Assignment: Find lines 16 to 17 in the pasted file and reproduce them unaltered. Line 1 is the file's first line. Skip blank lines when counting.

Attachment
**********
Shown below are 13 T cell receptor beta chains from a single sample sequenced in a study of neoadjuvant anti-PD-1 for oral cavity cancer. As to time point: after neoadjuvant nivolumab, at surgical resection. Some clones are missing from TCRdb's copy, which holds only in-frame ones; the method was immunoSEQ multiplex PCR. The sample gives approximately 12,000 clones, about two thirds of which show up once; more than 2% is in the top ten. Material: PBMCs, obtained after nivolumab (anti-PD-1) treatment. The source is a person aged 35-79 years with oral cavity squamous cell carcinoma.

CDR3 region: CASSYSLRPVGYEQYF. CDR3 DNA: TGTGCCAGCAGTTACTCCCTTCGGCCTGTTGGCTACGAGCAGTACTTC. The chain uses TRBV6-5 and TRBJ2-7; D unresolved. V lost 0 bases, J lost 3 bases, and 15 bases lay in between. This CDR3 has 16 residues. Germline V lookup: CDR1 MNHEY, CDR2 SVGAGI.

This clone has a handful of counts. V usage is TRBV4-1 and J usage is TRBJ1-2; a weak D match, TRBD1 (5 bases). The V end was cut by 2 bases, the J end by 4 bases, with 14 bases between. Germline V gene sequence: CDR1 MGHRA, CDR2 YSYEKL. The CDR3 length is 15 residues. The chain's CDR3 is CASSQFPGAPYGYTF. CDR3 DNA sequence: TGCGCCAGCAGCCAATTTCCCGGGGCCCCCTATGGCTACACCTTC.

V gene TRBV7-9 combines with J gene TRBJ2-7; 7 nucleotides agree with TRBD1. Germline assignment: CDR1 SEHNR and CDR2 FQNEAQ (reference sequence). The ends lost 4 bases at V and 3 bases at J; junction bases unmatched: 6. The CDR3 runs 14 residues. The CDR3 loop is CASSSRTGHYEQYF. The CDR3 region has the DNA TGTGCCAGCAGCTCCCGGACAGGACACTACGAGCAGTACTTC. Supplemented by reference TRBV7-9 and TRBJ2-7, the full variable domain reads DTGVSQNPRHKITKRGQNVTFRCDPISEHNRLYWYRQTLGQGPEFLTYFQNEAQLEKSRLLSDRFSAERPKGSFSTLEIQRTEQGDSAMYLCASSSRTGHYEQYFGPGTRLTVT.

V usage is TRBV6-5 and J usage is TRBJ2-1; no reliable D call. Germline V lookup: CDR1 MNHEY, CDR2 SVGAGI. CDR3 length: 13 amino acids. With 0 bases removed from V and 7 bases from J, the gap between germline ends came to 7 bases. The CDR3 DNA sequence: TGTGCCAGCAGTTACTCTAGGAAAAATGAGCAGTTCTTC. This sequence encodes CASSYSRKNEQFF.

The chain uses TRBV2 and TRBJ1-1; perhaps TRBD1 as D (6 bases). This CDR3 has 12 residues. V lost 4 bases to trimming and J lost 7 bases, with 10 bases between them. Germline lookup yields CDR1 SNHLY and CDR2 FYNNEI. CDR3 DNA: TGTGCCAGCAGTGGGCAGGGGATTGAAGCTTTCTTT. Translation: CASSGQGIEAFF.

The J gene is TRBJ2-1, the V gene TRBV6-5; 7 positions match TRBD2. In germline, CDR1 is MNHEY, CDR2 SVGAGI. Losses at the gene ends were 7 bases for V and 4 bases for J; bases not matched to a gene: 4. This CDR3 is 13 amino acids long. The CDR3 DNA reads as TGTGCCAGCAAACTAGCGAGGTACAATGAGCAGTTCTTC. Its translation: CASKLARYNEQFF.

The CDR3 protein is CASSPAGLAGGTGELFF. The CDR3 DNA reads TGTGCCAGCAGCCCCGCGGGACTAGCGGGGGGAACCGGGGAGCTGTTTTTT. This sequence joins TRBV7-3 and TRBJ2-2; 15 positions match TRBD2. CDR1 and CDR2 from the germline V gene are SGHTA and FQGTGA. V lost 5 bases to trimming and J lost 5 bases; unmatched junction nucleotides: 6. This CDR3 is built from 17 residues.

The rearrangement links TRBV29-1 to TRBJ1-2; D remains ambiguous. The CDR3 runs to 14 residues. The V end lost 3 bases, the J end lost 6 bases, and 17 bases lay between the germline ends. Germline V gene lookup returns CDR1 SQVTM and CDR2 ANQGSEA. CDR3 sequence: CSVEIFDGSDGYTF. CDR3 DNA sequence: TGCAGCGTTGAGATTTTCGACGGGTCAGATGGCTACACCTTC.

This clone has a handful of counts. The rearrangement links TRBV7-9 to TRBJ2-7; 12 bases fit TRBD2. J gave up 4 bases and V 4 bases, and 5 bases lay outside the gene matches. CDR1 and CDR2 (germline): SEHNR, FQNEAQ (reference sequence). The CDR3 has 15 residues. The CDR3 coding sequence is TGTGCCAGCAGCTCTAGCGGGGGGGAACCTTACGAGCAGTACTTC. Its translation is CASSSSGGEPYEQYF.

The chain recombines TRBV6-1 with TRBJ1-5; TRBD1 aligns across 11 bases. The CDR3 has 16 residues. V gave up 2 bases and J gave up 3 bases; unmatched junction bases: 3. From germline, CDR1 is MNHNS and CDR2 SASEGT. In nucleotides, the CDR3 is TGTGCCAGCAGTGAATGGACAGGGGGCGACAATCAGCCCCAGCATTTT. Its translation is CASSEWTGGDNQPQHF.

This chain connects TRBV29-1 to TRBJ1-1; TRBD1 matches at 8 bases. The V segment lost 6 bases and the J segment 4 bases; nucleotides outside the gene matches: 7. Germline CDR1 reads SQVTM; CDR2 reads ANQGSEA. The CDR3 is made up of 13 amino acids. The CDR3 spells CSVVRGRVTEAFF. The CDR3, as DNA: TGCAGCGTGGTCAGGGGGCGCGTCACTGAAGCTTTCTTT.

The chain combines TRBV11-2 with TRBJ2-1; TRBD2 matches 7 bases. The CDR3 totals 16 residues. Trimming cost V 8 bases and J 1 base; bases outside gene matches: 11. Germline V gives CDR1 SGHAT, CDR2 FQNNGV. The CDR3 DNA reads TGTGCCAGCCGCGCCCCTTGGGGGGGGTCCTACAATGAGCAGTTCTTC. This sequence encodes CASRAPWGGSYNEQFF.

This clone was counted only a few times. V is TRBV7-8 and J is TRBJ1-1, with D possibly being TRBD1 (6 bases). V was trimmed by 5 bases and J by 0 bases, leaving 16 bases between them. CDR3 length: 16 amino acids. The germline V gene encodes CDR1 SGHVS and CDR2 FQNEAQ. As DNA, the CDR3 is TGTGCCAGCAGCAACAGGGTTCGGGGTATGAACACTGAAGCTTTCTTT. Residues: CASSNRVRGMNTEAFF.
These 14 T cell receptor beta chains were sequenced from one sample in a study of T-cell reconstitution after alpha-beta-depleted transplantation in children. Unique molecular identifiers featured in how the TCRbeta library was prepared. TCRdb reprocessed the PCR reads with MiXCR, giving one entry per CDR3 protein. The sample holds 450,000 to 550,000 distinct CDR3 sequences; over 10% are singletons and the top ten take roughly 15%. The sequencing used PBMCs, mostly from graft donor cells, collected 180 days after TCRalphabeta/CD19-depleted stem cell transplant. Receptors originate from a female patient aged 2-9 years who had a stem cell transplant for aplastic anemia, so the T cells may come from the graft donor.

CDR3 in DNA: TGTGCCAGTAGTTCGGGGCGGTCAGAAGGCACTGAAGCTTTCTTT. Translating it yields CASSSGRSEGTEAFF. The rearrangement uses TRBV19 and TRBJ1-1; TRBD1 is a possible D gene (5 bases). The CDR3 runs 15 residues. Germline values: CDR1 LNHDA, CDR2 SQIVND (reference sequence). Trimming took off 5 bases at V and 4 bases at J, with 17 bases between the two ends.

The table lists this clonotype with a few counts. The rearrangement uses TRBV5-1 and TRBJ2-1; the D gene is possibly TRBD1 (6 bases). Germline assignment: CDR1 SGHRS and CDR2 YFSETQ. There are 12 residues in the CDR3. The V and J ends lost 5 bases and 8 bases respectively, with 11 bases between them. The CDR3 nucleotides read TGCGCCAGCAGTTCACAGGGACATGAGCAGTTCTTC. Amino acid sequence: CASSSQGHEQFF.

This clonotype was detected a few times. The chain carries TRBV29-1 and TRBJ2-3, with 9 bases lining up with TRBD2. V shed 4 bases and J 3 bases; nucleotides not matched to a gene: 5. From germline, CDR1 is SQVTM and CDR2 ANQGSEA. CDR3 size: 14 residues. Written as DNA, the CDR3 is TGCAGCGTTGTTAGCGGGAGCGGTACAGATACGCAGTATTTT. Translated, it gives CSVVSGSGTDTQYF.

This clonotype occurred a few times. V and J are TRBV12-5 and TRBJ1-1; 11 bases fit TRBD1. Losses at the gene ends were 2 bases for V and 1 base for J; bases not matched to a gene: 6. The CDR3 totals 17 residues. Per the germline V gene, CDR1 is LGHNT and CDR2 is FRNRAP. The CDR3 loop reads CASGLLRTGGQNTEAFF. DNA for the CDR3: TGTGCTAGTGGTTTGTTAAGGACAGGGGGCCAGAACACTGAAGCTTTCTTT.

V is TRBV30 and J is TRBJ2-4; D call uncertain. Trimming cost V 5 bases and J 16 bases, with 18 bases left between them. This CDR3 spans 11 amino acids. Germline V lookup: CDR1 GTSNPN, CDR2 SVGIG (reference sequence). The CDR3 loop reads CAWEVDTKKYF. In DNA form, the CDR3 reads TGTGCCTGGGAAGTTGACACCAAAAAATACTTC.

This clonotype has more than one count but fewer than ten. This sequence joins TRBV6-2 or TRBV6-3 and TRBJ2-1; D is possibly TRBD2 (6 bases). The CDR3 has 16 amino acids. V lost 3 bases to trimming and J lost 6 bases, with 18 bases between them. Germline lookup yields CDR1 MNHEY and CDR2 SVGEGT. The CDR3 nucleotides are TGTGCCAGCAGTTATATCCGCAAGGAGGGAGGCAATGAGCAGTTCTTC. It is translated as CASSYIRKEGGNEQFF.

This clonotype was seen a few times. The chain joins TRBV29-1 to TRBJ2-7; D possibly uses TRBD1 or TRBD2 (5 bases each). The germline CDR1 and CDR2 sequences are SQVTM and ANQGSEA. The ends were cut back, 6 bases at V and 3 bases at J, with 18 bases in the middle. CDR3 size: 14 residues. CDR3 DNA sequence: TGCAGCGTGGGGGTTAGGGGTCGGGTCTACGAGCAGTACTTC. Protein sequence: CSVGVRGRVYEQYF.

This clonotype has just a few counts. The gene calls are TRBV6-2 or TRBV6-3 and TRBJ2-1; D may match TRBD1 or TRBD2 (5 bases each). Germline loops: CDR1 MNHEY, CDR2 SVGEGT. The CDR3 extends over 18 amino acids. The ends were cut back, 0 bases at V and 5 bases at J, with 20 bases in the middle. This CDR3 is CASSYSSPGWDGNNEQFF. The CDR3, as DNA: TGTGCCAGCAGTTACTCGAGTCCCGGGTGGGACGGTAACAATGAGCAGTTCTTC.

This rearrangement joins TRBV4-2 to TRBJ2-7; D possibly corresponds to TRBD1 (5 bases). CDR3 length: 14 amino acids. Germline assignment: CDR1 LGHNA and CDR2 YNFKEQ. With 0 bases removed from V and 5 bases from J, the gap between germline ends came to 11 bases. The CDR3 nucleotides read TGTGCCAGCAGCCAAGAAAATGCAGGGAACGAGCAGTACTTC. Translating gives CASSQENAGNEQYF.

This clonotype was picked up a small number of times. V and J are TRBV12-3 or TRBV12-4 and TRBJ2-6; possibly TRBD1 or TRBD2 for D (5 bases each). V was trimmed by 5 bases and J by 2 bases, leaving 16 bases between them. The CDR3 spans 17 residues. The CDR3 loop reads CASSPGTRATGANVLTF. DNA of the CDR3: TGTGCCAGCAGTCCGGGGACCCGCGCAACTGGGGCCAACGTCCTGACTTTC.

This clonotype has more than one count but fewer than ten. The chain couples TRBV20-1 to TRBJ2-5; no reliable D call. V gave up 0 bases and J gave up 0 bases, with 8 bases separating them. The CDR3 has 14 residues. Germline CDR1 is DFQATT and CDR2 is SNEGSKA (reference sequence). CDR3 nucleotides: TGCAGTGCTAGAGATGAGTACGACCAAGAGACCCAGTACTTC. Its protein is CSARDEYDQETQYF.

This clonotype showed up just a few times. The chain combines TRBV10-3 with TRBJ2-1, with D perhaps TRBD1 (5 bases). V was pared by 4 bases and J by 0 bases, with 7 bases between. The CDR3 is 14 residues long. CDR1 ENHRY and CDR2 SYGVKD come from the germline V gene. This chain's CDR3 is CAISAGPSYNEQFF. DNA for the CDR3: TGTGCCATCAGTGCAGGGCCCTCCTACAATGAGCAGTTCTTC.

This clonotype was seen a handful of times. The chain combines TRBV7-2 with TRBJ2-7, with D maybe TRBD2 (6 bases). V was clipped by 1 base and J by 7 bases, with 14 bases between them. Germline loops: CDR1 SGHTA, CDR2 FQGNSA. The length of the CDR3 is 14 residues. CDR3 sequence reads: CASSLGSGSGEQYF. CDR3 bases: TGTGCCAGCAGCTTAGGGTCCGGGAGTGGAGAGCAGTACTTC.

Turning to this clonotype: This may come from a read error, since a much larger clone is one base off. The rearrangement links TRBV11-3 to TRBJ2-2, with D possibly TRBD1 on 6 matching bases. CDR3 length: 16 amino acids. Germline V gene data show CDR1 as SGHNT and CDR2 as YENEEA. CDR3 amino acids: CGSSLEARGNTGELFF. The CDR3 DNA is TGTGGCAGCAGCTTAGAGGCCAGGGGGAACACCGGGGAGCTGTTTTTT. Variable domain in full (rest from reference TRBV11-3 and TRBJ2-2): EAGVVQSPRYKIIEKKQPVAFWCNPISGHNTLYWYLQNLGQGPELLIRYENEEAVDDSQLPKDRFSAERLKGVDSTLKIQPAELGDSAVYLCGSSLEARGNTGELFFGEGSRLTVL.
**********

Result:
CDR3 in DNA: TGTGCCAGTAGTTCGGGGCGGTCAGAAGGCACTGAAGCTTTCTTT. Translating it yields CASSSGRSEGTEAFF. The rearrangement uses TRBV19 and TRBJ1-1; TRBD1 is a possible D gene (5 bases). The CDR3 runs 15 residues. Germline values: CDR1 LNHDA, CDR2 SQIVND (reference sequence). Trimming took off 5 bases at V and 4 bases at J, with 17 bases between the two ends.

The table lists this clonotype with a few counts. The rearrangement uses TRBV5-1 and TRBJ2-1; the D gene is possibly TRBD1 (6 bases). Germline assignment: CDR1 SGHRS and CDR2 YFSETQ. There are 12 residues in the CDR3. The V and J ends lost 5 bases and 8 bases respectively, with 11 bases between them. The CDR3 nucleotides read TGCGCCAGCAGTTCACAGGGACATGAGCAGTTCTTC. Amino acid sequence: CASSSQGHEQFF.